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India Total Debt Of Punjab - Whopping Rs 70,000 Crore?

Jan 1, 2010
The Shiromani Akali Dal, with all its recent efforts to broaden
the support base in urban Punjab by building infrastructure,
increasing road and air connectivity and tackling the endemic
power crisis, cannot simply afford to annoy its core
constituency: the Jat Sikh peasantry
Punjab: Traditional vs elite politics
Ashutosh Kumar
THE removal of Manpreet Singh Badal from the Shiromani Akali Dal and the Cabinet
as Finance Minister of Punjab on the charges of "persistent acts of indiscipline and
opposing the publicly endorsed pro-people policies of the party and the government",
ostensibly at the behest of Deputy Chief Minister and party president Sukhbir Badal,
has brought the Akali rebel to the
centre stage of Punjab politics at the
Has it been merely the culmination of
a long-term tussle between the
siblings for being the 'natural inheritor'
of an ageing Badal senior a la Thakre
family in Maharashtra or Karunanidhi
family in Tamil Nadu, or are there
substantive issues involved also in this
still unfolding political saga having
long-term ramifications for the party
and the beleaguered state? What does
the event tell us about the way
electoral politics operates in the state? How to make sense of the contrasting mode
of politics and leadership style of the two main protagonists engaged in a battle that
has really just begun?
Without going much into details, let us refer to the contentious 'issue related to
Punjab finances' that led Manpreet Badal, a 'born Akali' in his own words to put his
'entire political career at stake' to serve the 'best interests of Punjab and Punjabis'.
What Manpreet Badal is saying or has been saying for long is fairly known and whose
veracity cannot be denied even by his detractors. That Punjab, once considered the
'model state' of India for long thanks to the success of capital intensive/technology
driven Green Revolution, has for considerable period now been experiencing
deceleration in terms of economic growth is a irrefutable fact.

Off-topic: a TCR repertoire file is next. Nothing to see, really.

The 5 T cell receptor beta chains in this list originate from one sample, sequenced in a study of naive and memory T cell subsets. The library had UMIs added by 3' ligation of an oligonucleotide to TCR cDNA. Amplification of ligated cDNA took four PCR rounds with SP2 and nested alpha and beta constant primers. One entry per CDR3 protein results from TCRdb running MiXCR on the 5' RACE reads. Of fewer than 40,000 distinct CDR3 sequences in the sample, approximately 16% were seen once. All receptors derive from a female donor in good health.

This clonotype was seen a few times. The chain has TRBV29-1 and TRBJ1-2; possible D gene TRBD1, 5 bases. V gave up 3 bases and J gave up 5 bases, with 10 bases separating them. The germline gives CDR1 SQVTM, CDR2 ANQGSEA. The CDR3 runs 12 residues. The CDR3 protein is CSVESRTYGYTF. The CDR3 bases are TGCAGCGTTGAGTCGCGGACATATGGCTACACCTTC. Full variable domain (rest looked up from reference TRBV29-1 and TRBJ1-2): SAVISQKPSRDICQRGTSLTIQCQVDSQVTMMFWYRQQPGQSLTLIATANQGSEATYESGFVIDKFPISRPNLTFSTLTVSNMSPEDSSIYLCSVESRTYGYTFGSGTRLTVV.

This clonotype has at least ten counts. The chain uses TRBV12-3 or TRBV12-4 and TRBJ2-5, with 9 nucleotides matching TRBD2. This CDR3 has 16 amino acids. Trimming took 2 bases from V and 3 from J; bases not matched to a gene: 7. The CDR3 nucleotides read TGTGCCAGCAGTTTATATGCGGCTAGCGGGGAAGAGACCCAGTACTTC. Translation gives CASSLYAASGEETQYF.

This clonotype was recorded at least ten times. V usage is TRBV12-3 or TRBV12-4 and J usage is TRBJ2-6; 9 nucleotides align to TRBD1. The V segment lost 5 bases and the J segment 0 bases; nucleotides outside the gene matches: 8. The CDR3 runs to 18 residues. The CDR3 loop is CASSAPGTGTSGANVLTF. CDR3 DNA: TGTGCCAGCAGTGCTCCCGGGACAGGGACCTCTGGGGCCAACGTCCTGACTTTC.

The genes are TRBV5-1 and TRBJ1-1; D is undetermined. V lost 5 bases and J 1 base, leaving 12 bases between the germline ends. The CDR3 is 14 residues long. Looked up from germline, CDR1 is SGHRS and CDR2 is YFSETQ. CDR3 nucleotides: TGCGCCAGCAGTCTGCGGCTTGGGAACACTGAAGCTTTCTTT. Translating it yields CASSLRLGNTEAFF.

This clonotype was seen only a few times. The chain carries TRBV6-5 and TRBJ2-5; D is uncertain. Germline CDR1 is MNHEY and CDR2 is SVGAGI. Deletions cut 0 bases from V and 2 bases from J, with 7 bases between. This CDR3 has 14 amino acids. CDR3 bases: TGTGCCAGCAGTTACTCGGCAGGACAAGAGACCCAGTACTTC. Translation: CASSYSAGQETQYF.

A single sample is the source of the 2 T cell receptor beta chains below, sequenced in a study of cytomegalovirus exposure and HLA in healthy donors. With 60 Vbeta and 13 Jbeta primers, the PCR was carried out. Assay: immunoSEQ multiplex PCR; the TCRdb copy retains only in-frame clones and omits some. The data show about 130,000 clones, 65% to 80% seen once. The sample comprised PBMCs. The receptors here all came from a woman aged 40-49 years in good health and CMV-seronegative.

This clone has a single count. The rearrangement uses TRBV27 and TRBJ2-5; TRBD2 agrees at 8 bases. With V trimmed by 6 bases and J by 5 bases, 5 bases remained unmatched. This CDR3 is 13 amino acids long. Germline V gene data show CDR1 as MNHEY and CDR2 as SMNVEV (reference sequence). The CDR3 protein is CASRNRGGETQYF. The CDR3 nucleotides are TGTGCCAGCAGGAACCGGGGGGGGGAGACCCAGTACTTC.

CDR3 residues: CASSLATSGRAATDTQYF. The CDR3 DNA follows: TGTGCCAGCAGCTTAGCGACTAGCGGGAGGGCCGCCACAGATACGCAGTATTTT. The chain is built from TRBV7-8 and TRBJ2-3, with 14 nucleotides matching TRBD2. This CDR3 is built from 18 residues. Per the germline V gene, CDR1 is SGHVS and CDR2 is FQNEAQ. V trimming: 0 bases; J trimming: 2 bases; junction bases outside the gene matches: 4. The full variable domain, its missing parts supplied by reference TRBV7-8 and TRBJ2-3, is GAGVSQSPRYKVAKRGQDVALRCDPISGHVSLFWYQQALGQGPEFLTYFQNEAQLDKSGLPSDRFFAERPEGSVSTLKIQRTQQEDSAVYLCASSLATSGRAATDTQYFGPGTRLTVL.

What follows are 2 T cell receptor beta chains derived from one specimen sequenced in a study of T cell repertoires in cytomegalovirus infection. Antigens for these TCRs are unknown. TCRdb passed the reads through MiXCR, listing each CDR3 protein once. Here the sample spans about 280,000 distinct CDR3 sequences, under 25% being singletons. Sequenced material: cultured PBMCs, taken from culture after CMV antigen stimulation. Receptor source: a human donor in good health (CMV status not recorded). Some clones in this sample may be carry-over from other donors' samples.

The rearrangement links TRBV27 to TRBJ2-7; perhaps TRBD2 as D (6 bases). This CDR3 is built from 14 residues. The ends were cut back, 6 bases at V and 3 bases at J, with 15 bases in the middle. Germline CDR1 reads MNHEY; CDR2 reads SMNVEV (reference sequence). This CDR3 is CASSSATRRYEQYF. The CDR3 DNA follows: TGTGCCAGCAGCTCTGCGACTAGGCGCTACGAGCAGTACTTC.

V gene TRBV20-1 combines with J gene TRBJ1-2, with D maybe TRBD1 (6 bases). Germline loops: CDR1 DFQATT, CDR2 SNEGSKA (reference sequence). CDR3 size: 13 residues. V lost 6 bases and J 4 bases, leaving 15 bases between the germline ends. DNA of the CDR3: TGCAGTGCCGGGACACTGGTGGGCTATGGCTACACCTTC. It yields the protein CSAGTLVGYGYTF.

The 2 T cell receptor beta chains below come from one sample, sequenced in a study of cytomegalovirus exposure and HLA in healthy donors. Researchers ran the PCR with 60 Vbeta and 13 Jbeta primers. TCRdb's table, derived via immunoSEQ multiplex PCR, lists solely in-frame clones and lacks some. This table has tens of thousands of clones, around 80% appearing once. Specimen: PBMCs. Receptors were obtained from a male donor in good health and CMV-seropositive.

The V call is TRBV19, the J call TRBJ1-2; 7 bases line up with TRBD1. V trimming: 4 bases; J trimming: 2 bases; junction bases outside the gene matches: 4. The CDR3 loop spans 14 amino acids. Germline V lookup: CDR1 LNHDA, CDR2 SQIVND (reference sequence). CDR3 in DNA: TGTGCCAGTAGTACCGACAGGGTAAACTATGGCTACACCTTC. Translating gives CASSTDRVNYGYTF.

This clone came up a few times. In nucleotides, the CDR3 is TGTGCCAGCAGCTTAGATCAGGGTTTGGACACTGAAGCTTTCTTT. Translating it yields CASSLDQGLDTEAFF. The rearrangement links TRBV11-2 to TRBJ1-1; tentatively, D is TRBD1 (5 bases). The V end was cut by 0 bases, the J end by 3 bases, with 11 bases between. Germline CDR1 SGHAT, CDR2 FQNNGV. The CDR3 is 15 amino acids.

Symptomatic of the economic malaise that has gradually set in the state irrespective
of political regimes, the state has over the years accumulated a staggering debt
Manpreet Badal: The
Sukhbir Badal: Chief
burden is also known even if only the 'fully informed' citizens may be knowing till
recently that the total debt at the moment stands at a whopping Rs 70,000 crore and
the state government is paying around Rs 8,000 crore as interest only. It goes
without saying that if it does not mend its ways by raising resources and cutting its
expenses, the state is likely to default on its repayment in the near future.
The ruling political class explains the predicament of Punjab, especially its everincreasing
debt, by putting forth three oft-repeated 'explanations': first, the state
paid a heavy economic price on account of its more than a decade-old fight against
militancy as it not only became debt-ridden as a result but also experienced a flight
of capital from the borderland state. The fight was for national unity and integrity
and for the nation's security.
Secondly, investments that dried up during the conflict period have not picked up till
date as the neighbouring hill states have been doling out incentives to potential
investors thanks to the special category status accorded to them by the Centre.
Thirdly, the debt has also accumulated due to the heavy subsidies being given to
farmers who, in turn, have contributed to the nation's cause by replenishing its food
grains stocks year after year ensuring food security.
Ironically, when finally the Centre reportedly did offer to bail out the state from the
crisis by agreeing to adjust part of the debt due to the persistent efforts of the now
sacked Finance Minister, the Akali Dal rather than lapping up the offer has gone into
ferment. Why?
It is not only because, as has been insinuated, that if the 'deal' would have been
clinched then the credit would have gone entirely to the leadership of Manpreet
Badal, the 'challenger' in the mould of custodian of 'Punjabi pride', adding to his
already high-profile stature of a leader with 'saintly idiom' to the detriment of the